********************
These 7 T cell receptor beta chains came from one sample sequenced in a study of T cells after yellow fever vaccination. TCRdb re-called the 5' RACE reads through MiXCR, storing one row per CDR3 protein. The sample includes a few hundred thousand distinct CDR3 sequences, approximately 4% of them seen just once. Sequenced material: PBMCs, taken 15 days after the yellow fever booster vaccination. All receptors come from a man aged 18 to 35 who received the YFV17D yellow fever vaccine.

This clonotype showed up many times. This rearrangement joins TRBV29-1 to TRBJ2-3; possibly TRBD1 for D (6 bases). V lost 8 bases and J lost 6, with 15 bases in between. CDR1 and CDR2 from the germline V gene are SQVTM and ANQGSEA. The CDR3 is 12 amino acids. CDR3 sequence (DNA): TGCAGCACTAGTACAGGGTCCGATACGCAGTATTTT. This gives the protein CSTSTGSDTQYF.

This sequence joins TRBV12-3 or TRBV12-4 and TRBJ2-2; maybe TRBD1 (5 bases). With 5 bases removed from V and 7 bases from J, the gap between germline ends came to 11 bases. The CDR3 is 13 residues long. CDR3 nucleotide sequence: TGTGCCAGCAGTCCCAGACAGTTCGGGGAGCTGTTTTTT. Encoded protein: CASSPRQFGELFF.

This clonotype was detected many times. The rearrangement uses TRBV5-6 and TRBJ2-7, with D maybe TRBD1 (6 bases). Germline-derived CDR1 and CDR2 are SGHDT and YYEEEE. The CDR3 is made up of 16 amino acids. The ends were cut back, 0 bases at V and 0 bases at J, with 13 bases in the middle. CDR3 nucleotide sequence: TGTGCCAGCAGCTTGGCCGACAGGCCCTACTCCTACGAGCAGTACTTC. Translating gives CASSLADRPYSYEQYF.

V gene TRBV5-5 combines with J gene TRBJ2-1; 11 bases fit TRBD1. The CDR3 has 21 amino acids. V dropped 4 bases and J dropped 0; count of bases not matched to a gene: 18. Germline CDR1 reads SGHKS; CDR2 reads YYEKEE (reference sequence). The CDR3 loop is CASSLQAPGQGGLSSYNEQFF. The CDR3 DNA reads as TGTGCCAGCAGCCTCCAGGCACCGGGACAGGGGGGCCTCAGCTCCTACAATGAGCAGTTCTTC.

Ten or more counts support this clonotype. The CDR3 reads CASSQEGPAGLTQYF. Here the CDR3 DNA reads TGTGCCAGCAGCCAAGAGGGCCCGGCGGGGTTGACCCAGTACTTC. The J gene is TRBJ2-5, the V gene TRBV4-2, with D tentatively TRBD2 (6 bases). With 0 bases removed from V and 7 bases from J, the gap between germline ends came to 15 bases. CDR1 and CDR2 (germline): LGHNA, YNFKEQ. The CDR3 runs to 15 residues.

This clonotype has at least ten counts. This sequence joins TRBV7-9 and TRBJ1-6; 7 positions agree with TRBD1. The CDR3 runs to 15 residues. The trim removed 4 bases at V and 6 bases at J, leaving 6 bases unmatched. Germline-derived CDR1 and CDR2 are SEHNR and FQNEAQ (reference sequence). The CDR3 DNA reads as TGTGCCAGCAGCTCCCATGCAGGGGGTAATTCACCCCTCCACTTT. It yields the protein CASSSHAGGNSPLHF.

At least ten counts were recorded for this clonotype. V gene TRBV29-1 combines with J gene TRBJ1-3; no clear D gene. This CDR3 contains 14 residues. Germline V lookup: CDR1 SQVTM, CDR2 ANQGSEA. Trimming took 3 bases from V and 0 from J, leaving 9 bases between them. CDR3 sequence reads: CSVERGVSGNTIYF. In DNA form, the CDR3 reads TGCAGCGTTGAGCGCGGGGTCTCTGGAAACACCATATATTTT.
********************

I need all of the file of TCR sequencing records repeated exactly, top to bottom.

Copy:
These 7 T cell receptor beta chains came from one sample sequenced in a study of T cells after yellow fever vaccination. TCRdb re-called the 5' RACE reads through MiXCR, storing one row per CDR3 protein. The sample includes a few hundred thousand distinct CDR3 sequences, approximately 4% of them seen just once. Sequenced material: PBMCs, taken 15 days after the yellow fever booster vaccination. All receptors come from a man aged 18 to 35 who received the YFV17D yellow fever vaccine.

This clonotype showed up many times. This rearrangement joins TRBV29-1 to TRBJ2-3; possibly TRBD1 for D (6 bases). V lost 8 bases and J lost 6, with 15 bases in between. CDR1 and CDR2 from the germline V gene are SQVTM and ANQGSEA. The CDR3 is 12 amino acids. CDR3 sequence (DNA): TGCAGCACTAGTACAGGGTCCGATACGCAGTATTTT. This gives the protein CSTSTGSDTQYF.

This sequence joins TRBV12-3 or TRBV12-4 and TRBJ2-2; maybe TRBD1 (5 bases). With 5 bases removed from V and 7 bases from J, the gap between germline ends came to 11 bases. The CDR3 is 13 residues long. CDR3 nucleotide sequence: TGTGCCAGCAGTCCCAGACAGTTCGGGGAGCTGTTTTTT. Encoded protein: CASSPRQFGELFF.

This clonotype was detected many times. The rearrangement uses TRBV5-6 and TRBJ2-7, with D maybe TRBD1 (6 bases). Germline-derived CDR1 and CDR2 are SGHDT and YYEEEE. The CDR3 is made up of 16 amino acids. The ends were cut back, 0 bases at V and 0 bases at J, with 13 bases in the middle. CDR3 nucleotide sequence: TGTGCCAGCAGCTTGGCCGACAGGCCCTACTCCTACGAGCAGTACTTC. Translating gives CASSLADRPYSYEQYF.

V gene TRBV5-5 combines with J gene TRBJ2-1; 11 bases fit TRBD1. The CDR3 has 21 amino acids. V dropped 4 bases and J dropped 0; count of bases not matched to a gene: 18. Germline CDR1 reads SGHKS; CDR2 reads YYEKEE (reference sequence). The CDR3 loop is CASSLQAPGQGGLSSYNEQFF. The CDR3 DNA reads as TGTGCCAGCAGCCTCCAGGCACCGGGACAGGGGGGCCTCAGCTCCTACAATGAGCAGTTCTTC.

Ten or more counts support this clonotype. The CDR3 reads CASSQEGPAGLTQYF. Here the CDR3 DNA reads TGTGCCAGCAGCCAAGAGGGCCCGGCGGGGTTGACCCAGTACTTC. The J gene is TRBJ2-5, the V gene TRBV4-2, with D tentatively TRBD2 (6 bases). With 0 bases removed from V and 7 bases from J, the gap between germline ends came to 15 bases. CDR1 and CDR2 (germline): LGHNA, YNFKEQ. The CDR3 runs to 15 residues.

This clonotype has at least ten counts. This sequence joins TRBV7-9 and TRBJ1-6; 7 positions agree with TRBD1. The CDR3 runs to 15 residues. The trim removed 4 bases at V and 6 bases at J, leaving 6 bases unmatched. Germline-derived CDR1 and CDR2 are SEHNR and FQNEAQ (reference sequence). The CDR3 DNA reads as TGTGCCAGCAGCTCCCATGCAGGGGGTAATTCACCCCTCCACTTT. It yields the protein CASSSHAGGNSPLHF.

At least ten counts were recorded for this clonotype. V gene TRBV29-1 combines with J gene TRBJ1-3; no clear D gene. This CDR3 contains 14 residues. Germline V lookup: CDR1 SQVTM, CDR2 ANQGSEA. Trimming took 3 bases from V and 0 from J, leaving 9 bases between them. CDR3 sequence reads: CSVERGVSGNTIYF. In DNA form, the CDR3 reads TGCAGCGTTGAGCGCGGGGTCTCTGGAAACACCATATATTTT.